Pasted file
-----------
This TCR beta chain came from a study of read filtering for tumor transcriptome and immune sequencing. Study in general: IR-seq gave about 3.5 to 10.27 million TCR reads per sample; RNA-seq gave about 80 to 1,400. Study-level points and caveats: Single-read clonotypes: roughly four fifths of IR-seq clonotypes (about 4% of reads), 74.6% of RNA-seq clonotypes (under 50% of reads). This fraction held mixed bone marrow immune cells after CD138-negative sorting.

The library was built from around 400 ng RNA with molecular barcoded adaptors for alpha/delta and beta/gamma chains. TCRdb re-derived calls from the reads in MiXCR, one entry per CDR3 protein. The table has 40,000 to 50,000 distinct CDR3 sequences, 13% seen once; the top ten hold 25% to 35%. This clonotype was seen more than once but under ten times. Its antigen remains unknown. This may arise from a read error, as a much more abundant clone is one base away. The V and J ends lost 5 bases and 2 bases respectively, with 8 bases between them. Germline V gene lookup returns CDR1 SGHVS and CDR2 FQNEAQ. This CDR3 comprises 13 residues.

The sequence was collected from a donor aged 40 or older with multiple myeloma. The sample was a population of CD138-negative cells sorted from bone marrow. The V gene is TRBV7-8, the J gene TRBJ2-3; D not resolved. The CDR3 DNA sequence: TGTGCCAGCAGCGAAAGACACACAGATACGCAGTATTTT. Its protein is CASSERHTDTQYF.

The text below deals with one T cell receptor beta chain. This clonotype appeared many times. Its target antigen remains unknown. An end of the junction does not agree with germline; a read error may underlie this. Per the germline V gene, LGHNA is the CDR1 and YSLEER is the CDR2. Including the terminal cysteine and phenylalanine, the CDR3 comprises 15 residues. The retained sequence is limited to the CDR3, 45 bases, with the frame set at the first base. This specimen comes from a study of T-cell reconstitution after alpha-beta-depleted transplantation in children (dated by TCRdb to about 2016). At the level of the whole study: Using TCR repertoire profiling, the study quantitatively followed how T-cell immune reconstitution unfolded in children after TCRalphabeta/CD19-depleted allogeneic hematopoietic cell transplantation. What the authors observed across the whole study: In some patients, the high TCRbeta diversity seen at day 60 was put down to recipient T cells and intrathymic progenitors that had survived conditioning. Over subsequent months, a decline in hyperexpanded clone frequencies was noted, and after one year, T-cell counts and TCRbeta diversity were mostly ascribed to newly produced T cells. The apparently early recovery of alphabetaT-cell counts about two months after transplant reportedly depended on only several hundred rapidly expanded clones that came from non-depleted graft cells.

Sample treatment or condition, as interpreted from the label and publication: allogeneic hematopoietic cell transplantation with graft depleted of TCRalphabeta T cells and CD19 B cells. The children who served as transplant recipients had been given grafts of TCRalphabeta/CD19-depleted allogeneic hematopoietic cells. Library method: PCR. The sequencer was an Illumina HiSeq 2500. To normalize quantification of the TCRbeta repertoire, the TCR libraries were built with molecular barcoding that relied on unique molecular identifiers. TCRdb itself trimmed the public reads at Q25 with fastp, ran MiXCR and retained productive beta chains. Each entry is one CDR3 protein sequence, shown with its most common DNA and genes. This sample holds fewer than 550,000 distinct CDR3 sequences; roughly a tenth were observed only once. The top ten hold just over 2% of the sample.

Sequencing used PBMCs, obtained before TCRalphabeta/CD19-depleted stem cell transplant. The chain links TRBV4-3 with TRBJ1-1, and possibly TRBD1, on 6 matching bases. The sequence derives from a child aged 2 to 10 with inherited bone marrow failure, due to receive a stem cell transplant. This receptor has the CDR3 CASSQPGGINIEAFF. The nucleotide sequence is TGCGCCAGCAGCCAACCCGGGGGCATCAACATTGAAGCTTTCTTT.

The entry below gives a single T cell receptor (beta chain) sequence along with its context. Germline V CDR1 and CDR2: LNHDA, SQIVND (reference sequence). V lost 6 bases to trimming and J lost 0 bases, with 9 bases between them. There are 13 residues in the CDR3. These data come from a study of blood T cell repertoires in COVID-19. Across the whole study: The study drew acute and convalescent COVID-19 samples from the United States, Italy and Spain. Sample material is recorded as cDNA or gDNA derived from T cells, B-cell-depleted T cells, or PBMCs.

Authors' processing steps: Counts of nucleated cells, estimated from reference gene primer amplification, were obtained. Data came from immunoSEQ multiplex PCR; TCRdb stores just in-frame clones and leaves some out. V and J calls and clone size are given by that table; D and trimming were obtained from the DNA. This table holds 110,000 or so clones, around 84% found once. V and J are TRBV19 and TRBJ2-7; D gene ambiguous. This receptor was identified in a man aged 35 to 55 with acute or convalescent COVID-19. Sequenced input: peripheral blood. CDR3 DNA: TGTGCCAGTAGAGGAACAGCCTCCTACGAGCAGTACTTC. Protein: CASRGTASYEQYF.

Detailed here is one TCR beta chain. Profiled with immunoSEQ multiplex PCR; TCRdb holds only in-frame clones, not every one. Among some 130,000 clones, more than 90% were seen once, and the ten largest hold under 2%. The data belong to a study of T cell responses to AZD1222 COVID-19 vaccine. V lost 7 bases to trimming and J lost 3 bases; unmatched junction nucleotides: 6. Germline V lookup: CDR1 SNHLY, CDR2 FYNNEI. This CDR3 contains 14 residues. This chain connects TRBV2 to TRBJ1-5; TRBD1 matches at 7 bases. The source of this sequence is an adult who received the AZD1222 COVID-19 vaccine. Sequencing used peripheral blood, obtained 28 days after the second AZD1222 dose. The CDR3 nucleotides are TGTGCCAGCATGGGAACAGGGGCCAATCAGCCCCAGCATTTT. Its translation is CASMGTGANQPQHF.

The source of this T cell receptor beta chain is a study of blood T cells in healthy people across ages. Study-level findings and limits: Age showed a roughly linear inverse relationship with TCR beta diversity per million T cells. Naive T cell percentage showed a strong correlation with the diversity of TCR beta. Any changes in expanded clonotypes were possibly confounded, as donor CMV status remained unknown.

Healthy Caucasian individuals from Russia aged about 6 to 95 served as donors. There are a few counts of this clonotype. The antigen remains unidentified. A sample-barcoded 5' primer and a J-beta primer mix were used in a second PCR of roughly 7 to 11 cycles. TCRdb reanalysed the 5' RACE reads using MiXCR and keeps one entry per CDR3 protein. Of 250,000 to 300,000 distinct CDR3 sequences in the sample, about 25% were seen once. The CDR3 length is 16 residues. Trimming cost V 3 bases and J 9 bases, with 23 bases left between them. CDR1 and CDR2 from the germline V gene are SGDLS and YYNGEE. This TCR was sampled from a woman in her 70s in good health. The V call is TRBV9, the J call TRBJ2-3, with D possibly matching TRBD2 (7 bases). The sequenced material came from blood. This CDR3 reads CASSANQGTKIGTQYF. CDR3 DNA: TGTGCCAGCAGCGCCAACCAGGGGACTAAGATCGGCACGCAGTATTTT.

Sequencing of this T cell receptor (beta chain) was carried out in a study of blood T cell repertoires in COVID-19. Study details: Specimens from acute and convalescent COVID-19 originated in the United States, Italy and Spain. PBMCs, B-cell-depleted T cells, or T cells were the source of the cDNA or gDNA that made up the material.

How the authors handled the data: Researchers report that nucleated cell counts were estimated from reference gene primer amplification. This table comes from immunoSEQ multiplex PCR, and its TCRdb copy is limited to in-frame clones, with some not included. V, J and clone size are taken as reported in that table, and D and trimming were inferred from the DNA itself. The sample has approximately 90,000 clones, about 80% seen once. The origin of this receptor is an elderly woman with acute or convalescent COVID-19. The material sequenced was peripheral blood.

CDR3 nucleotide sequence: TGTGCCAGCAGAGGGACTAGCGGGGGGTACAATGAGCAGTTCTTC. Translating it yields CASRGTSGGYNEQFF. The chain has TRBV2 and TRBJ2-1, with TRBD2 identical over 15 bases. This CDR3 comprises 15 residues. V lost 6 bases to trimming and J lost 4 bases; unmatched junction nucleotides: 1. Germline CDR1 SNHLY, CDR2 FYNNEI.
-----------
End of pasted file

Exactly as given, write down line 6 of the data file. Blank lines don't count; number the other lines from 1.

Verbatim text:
Sequencing used PBMCs, obtained before TCRalphabeta/CD19-depleted stem cell transplant. The chain links TRBV4-3 with TRBJ1-1, and possibly TRBD1, on 6 matching bases. The sequence derives from a child aged 2 to 10 with inherited bone marrow failure, due to receive a stem cell transplant. This receptor has the CDR3 CASSQPGGINIEAFF. The nucleotide sequence is TGCGCCAGCAGCCAACCCGGGGGCATCAACATTGAAGCTTTCTTT.